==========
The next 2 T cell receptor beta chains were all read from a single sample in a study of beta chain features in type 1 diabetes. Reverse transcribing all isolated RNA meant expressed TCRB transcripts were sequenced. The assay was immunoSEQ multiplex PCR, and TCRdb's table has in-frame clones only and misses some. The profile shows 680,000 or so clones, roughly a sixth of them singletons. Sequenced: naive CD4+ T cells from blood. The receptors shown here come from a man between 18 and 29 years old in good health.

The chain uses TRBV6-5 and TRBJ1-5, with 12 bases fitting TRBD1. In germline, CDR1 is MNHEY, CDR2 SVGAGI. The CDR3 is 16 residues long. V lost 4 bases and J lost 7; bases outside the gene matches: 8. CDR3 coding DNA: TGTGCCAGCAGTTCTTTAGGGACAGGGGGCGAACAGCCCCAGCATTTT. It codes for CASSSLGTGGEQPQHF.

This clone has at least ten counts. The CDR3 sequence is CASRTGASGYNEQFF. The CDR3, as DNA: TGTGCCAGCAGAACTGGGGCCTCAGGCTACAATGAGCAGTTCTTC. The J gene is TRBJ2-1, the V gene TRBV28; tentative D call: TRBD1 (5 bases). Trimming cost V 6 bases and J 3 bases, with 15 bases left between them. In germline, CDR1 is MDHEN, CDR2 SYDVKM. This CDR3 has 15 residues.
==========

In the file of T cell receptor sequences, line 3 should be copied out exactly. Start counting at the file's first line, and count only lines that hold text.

This clone has at least ten counts. The CDR3 sequence is CASRTGASGYNEQFF. The CDR3, as DNA: TGTGCCAGCAGAACTGGGGCCTCAGGCTACAATGAGCAGTTCTTC. The J gene is TRBJ2-1, the V gene TRBV28; tentative D call: TRBD1 (5 bases). Trimming cost V 6 bases and J 3 bases, with 15 bases left between them. In germline, CDR1 is MDHEN, CDR2 SYDVKM. This CDR3 has 15 residues.